Across the country, Black playwrights have been having their voice heard in abundance, offering plays that honestly explore race without apologizing if they get under some folk’s skin.

Theater Alliance continued this trend with its Season of Revolutions offering of Douglas Turner Ward’s “Day of Absence.” A satirical fantasy, the play is about a town of white southerners who wake up to find that all the Black laborers they have exploited have mysteriously disappeared. 

First mounted in 1965, the play shines the spotlight on how often people of color, specifically African Americans, go unseen in their communities, with their contributions left unrecognized. Ward used the vehicle of the minstrel show, a form of entertainment, where white actors portrayed Black people as buffoons, lazy, oversexualized and uneducated, to make his point. 

At their height, minstrel shows were more popular than baseball, and their false perceptions of the Black race would spread racism across America. In “Day of Absence,” Ward flips the script and presents a reverse minstrel show where Blake actors in whiteface portray the white townsfolk who are beside themselves as they try to manage such jobs as cooking, babysitting and street sweeping.

Co-directed by Raymond O. Caldwell, Theater Alliance’s new producing artistic director, and Angelisa Gillyard, the production provides an imaginative retelling as it gives a blistering commentary on the systemic racism that was prevalent at that time, and to some extent, still exists today.

In the program notes, Caldwell states that it was important for him to produce a season “that doesn’t center on (and thereby normalize) the traumas of Black people, but instead presents work that challenges our assumptions (thereby disrupting) our internalized biases of who Black people are.”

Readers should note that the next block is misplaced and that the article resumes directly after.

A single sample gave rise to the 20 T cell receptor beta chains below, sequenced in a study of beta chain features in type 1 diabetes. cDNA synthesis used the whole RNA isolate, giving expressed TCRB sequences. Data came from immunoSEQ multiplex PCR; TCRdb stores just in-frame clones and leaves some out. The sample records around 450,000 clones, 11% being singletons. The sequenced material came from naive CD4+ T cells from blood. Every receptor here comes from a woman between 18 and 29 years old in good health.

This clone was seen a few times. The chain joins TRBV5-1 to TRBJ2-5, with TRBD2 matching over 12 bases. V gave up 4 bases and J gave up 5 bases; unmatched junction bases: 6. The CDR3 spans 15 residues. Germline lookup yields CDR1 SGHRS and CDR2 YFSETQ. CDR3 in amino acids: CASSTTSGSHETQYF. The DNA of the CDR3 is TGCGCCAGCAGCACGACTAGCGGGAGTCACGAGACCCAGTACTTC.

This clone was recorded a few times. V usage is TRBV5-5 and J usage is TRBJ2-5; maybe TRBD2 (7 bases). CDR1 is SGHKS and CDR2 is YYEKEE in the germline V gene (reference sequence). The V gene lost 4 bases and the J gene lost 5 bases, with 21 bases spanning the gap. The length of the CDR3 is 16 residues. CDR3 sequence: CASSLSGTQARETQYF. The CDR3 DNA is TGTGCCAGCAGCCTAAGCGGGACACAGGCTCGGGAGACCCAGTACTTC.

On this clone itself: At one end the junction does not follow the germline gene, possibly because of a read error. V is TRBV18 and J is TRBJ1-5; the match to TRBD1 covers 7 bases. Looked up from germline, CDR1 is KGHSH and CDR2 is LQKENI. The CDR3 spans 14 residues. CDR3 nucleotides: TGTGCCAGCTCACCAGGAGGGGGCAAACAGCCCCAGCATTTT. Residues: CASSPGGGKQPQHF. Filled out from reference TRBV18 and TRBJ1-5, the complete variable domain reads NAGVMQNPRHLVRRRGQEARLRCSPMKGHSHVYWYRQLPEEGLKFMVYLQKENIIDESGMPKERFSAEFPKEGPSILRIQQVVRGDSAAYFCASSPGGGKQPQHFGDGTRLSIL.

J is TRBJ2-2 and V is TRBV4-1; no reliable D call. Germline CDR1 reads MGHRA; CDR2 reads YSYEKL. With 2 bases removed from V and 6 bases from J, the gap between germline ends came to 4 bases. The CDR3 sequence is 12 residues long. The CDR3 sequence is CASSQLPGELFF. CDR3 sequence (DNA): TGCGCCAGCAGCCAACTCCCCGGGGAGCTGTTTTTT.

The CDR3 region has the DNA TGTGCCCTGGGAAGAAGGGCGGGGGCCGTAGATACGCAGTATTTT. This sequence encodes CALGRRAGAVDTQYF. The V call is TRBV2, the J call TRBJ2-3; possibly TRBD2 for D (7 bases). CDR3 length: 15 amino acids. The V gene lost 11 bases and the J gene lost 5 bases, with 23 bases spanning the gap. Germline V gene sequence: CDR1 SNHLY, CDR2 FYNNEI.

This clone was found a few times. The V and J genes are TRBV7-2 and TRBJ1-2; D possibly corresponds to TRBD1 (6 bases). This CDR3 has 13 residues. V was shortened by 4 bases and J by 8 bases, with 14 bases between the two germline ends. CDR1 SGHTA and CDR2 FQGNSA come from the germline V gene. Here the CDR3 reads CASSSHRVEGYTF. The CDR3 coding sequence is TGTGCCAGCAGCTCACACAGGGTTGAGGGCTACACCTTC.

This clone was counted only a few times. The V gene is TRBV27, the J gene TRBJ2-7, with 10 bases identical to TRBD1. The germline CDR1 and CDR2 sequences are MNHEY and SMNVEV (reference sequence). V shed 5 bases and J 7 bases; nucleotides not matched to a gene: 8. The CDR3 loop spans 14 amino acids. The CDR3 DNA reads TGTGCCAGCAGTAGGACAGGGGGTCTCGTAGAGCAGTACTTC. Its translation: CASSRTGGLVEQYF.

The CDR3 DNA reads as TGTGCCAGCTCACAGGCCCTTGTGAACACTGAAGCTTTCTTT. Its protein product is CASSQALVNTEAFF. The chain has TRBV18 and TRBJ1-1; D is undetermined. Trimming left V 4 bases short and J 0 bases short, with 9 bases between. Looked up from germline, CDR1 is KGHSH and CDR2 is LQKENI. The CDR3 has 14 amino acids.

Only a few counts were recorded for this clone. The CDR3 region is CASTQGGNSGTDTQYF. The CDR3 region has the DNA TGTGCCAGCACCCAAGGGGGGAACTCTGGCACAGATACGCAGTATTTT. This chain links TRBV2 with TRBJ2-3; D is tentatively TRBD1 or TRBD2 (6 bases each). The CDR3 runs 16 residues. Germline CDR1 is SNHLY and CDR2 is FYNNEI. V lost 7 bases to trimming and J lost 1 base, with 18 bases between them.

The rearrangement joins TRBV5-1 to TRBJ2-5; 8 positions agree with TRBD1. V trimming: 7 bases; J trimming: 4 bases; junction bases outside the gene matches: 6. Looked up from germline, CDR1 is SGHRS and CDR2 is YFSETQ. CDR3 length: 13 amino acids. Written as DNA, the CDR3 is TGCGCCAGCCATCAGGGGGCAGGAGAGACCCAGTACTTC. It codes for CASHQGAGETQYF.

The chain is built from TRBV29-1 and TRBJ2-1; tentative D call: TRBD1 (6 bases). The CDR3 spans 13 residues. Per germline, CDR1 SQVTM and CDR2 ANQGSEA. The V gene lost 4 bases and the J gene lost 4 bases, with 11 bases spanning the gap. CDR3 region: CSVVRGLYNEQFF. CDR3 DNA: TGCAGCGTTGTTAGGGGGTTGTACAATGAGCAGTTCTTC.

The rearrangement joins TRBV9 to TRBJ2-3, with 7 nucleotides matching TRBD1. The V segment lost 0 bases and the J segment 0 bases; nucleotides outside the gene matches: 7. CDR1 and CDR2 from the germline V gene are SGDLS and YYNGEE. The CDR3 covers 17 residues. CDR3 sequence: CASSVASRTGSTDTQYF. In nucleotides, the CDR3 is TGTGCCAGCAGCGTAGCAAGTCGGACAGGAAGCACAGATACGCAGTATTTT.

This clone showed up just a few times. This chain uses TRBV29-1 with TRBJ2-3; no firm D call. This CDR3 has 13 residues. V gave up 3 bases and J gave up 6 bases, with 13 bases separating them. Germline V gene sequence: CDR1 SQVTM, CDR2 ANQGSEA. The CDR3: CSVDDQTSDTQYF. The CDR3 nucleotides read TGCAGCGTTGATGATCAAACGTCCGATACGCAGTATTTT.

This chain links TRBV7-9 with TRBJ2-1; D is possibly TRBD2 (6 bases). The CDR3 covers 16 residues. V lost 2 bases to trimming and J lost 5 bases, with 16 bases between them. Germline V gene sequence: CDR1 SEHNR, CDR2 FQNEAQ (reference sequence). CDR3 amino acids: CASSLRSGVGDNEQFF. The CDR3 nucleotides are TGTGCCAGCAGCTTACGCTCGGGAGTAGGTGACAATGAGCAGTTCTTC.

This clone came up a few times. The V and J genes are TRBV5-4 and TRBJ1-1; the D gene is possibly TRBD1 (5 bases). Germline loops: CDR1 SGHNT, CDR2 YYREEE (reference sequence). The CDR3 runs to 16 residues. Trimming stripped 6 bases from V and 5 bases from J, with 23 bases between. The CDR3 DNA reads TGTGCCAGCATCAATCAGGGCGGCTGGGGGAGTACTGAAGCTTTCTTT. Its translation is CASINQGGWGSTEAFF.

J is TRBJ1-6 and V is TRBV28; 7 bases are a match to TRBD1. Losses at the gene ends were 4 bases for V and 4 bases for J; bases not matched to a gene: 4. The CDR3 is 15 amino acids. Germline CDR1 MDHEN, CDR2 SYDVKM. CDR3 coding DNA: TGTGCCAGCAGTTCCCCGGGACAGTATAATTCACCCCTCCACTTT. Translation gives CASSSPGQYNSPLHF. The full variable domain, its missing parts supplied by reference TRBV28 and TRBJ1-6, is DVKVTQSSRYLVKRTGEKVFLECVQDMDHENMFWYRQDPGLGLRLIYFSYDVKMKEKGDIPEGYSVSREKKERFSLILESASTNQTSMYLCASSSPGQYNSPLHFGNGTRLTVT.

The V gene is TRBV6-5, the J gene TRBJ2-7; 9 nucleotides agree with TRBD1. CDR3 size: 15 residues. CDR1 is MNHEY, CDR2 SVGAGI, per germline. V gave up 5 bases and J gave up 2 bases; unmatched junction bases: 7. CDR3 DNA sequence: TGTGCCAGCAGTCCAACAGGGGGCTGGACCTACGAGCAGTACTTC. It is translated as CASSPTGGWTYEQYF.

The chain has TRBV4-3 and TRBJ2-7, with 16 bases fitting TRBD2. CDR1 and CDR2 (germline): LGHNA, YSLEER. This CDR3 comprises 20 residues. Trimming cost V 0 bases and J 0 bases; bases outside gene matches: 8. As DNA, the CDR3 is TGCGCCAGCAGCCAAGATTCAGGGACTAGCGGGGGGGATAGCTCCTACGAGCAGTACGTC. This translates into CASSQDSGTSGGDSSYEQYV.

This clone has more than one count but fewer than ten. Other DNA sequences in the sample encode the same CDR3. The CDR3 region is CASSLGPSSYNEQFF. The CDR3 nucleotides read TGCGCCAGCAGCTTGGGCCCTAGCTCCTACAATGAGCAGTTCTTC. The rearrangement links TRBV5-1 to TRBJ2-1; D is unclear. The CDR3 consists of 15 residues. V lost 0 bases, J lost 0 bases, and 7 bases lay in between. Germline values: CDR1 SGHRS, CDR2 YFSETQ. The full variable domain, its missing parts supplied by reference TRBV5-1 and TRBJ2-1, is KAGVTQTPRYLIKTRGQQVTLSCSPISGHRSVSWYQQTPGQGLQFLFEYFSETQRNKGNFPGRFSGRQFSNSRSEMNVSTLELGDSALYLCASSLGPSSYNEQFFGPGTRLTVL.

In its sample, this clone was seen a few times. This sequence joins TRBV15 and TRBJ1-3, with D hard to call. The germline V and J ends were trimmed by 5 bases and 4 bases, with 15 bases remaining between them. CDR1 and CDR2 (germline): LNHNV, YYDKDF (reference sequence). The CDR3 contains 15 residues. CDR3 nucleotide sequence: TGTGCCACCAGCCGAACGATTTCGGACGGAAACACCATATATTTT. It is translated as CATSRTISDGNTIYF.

The directors relied on historical research to frame the production, offering three parts, typical of what those attending a minstrel show in the 1800s would have experienced. This includes a musical number; the Olio or variety act (in this case, magic tricks and a game show featuring questions on African American history); and a playlet, the play itself.

The game show is clever and funny, with the audience having to guess whether several American inventions were founded by Blacks or whites. The clown act and the magic tricks were far too long for my taste, with the audience seeming to be collectively anxious for the actors to get on with the play.

Fortunately, the play fares much better and is worth the wait. With its over-the-top, exaggerated characterizations of dim-witted good ole boys and helpless, ditzy white women, Ward’s point hits home. Deliberately offensive, it points to the bigoted and dehumanizing nature of minstrel shows, in general.

The play opens with two characters named Luke and Clem lazing around when one senses that something is out of the ordinary. Dylan J. Fleming and Damondre Green are a hoot as the pair who realize that not a ‘Nigra” is around. 

The scene changes to the bedroom of a couple where a southern belle named Mary (a terrific Nia Savoy) is forced by her husband to wake up and take care of their crying baby when their Black nanny does not show up for work. Mary has no mothering skills, does not know how to change a diaper and cannot cook. She has depended on the nanny, Lula, who came along “in a package deal” after marrying her husband. Later, Savoy effortlessly transitions to an assured news reporter who is covering the mass hysteria that ensues among the townspeople.

Jared Shamberger as the town’s mayor is super funny as he pleads with the vanished Blacks to return, only to become vile and threatening when his words go unheeded. Rounding out the cast is Kaisheem Fowler Bryant, Charles Franklin IV, Kayla Warren, Ezinne Elele, Johnathan Del Palmer and Sisi Reid.

Gillyard notes that while the play “focuses primarily on the relationship between Blacks and whites, the larger problem lies in the marginalization of any group based on race, sexuality, class, religion, disability or any other arbitrary criteria that those in power have identified as being different than the ‘norm.’” 

“Day of Absence” runs through Nov. 3. For tickets, visit

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